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Hyperion Records

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Photograph of Angelika Kirchschlager by Sim Canetty-Clarke (b?)
Track(s) taken from CDA67934
Recording details: October 2011
Potton Hall, Dunwich, Suffolk, United Kingdom
Produced by Simon Kiln
Engineered by Arne Akselberg
Release date: July 2012
Total duration: 1 minutes 48 seconds

'Finding a wide palette of colours within her naturally warm mezzo, Kirchschlager is in her element … this recital should open many ears to the richness and variety of Liszt's songs. Recording and presentation are first-class' (Gramophone)

'The more one hears of Liszt's songs, the more one wonders why they have been so rarely performed … Kirchschlager's rich, resonant mezzo finds beauties everywhere on this disc, from heights of drama to intimacies of reflection, and at every turn Drake is with her' (BBC Music Magazine)

'This is a fascinating and rewarding recital, which explores Liszt’s oeuvre from the 1840s to 1870s … the grainy and distinctive timbre of Kirchschlager’s vivid mezzo-soprano is well suited to this highly charged emotional world, and Drake’s playing is eloquently impassioned without sinking to fortissimo ham' (The Daily Telegraph)

'Hyperion's retrospective of Liszt's complete songs [is] one of the most important recording projects of recent years … Kirchschlager is exquisite and intensely dramatic by turns … Drake is outstanding throughout' (The Guardian)

'The high expectations roused by Volume 1 of Hyperion's compete Liszt songs … are more than met with this second instalment … the programme is excellently chosen to showcase Liszt's versatility as a master of Romantic song … Kirchschlager's extraordinary dramatic gifts are displayed in the two longest songs here, Jeanne d'Arc au bûcher and Die drei Zigeuner … rich new levels of meaning are revealed … Kirchschlager and Drake deliver performances that set the beauty and inventiveness of each song in high relief … not to be missed' (International Record Review)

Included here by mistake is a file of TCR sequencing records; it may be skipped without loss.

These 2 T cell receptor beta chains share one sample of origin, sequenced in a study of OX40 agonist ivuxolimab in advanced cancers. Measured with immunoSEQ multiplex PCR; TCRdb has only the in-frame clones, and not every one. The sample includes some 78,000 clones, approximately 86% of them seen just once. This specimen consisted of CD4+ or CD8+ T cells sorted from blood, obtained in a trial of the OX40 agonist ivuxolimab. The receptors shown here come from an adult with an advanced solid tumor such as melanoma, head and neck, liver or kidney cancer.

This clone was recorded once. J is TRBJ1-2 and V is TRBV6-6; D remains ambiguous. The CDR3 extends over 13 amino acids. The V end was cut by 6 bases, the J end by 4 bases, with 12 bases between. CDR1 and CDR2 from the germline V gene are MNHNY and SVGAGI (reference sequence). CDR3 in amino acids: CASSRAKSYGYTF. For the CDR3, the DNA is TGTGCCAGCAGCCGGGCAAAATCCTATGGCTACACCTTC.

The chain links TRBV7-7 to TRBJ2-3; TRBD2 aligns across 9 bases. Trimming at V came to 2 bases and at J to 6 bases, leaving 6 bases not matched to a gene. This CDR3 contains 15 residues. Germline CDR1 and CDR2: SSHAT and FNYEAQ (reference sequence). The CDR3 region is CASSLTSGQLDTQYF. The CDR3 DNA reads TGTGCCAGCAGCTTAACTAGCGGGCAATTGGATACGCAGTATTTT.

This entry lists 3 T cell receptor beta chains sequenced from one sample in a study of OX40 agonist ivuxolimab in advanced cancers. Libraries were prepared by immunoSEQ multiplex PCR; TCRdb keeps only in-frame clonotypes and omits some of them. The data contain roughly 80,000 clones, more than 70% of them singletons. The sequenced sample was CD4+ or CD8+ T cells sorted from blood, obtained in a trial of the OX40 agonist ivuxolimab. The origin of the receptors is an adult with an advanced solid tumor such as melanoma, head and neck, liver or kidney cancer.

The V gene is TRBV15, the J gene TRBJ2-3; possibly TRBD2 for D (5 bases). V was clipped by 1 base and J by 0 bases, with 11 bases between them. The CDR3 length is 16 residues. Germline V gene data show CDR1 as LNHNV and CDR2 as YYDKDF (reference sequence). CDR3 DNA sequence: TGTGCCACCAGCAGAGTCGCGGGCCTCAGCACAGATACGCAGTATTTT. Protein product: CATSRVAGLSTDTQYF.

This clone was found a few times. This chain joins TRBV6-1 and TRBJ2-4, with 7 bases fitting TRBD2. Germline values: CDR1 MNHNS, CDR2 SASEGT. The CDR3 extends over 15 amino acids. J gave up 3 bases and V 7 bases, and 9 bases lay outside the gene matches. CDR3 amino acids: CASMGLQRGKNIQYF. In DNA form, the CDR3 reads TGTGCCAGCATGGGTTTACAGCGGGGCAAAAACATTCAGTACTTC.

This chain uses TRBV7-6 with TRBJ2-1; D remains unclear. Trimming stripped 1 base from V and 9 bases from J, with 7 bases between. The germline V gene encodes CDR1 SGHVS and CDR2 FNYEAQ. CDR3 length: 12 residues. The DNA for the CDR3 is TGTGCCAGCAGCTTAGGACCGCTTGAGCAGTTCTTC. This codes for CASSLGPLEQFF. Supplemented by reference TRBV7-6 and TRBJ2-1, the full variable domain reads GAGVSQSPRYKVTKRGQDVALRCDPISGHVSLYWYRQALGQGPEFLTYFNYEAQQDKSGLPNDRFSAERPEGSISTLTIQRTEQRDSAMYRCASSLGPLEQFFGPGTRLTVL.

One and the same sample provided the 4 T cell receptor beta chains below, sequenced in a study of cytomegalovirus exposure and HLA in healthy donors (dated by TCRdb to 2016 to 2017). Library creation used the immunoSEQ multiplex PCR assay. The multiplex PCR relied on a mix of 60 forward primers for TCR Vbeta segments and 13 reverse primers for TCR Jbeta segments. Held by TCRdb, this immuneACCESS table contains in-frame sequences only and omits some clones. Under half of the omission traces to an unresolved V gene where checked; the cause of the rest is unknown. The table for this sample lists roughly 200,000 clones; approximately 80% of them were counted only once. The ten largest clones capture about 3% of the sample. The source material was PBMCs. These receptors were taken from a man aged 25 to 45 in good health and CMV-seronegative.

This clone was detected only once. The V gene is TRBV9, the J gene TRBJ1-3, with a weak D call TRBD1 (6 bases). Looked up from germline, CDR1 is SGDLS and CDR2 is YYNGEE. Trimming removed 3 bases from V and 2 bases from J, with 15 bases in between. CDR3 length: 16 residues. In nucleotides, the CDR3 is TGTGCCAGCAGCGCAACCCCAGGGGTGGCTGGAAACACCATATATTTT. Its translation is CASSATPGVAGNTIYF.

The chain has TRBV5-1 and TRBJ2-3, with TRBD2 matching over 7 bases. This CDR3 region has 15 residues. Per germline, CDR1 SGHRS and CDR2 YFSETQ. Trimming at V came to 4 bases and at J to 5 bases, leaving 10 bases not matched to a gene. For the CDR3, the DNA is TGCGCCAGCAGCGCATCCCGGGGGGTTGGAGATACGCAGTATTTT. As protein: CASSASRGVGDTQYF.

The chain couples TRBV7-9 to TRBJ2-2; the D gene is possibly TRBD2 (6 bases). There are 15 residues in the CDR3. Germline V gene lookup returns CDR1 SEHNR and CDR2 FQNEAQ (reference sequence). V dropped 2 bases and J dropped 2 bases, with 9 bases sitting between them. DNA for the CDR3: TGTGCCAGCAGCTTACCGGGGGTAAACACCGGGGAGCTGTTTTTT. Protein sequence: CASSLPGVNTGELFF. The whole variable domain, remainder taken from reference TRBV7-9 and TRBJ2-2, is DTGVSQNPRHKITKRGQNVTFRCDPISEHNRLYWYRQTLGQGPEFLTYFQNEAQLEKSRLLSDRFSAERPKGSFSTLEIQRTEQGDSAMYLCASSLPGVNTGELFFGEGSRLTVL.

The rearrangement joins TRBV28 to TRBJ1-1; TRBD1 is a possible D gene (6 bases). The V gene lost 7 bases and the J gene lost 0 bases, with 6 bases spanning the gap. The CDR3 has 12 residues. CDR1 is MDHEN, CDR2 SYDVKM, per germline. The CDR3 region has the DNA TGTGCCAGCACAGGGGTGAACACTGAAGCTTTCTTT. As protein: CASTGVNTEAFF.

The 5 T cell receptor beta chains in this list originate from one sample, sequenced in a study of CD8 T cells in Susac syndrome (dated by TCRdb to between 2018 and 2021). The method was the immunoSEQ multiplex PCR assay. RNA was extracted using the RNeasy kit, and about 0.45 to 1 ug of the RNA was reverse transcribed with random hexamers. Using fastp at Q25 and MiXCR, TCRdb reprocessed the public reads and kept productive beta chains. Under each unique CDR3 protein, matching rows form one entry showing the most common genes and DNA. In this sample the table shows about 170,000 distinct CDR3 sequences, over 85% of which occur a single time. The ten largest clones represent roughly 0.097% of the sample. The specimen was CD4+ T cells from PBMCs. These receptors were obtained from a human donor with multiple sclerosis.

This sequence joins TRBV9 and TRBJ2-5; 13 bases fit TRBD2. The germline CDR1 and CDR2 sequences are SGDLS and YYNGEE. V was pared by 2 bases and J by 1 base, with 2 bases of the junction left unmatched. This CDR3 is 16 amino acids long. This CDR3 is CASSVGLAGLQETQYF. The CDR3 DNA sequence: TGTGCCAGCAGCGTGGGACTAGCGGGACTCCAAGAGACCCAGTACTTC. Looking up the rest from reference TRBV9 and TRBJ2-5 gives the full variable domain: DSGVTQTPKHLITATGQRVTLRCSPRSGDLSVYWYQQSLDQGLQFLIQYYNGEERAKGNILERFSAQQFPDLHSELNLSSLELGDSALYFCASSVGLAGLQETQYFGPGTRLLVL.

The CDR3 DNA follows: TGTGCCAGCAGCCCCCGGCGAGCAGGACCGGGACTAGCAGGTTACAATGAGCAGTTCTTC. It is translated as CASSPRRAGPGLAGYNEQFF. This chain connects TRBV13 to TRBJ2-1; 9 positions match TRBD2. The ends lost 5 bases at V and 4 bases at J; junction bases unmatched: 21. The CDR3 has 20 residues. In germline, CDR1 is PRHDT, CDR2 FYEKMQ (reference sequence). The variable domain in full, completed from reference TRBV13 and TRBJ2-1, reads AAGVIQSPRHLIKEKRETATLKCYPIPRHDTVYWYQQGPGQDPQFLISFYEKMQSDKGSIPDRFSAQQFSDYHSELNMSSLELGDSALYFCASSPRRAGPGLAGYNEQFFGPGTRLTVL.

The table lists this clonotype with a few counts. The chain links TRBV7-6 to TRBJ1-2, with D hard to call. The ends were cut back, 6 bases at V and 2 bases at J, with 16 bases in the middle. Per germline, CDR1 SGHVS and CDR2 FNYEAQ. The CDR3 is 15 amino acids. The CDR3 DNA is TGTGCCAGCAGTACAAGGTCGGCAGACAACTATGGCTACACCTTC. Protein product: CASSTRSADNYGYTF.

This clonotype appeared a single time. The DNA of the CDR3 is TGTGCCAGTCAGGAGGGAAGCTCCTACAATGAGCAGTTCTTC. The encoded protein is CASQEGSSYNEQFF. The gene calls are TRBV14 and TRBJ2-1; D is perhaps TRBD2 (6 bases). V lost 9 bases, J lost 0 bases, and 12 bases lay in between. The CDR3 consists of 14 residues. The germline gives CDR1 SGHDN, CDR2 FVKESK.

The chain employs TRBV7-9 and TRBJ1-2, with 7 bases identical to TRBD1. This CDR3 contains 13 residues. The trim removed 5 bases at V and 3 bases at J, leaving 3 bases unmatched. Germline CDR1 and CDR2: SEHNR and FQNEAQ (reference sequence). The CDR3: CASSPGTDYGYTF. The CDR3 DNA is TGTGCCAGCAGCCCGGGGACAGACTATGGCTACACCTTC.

Es muss ein Wunderbares sein, S314
composer
1852; LW N49
author of text
from Amaranth

Introduction  EnglishFrançaisDeutsch
Es muss ein Wunderbares sein is one of Liszt’s most popular songs, given its merger of sophisticated harmonies and its spare texture, devoid of pyrotechnics. The Bavarian poet Oscar von Redwitz-Schmölz became famous in his twenties for his sentimental epic Amaranth from which the Princess Augusta of Saxe-Weimar-Eisenach (later Queen of Prussia and German Empress) extracted two stanzas in July 1852 for Liszt to set to music. Fifteen years later, in 1867, Liszt met Redwitz-Schmölz and wrote to Carolyne von Sayn-Wittgenstein (1819–1887, the most important woman in Liszt’s life from the time of their meeting in 1847 to his death) to say: ‘His person pleases me more than I would have expected. One generally imagines him wholly steeped in piety—with lowered eyes and a timid manner of speaking, intermingled with sighs! Not he!’ The penultimate harmony on ‘sagen’ is a final touch of chromatic expressivity in this small gem.

from notes by Susan Youens © 2012

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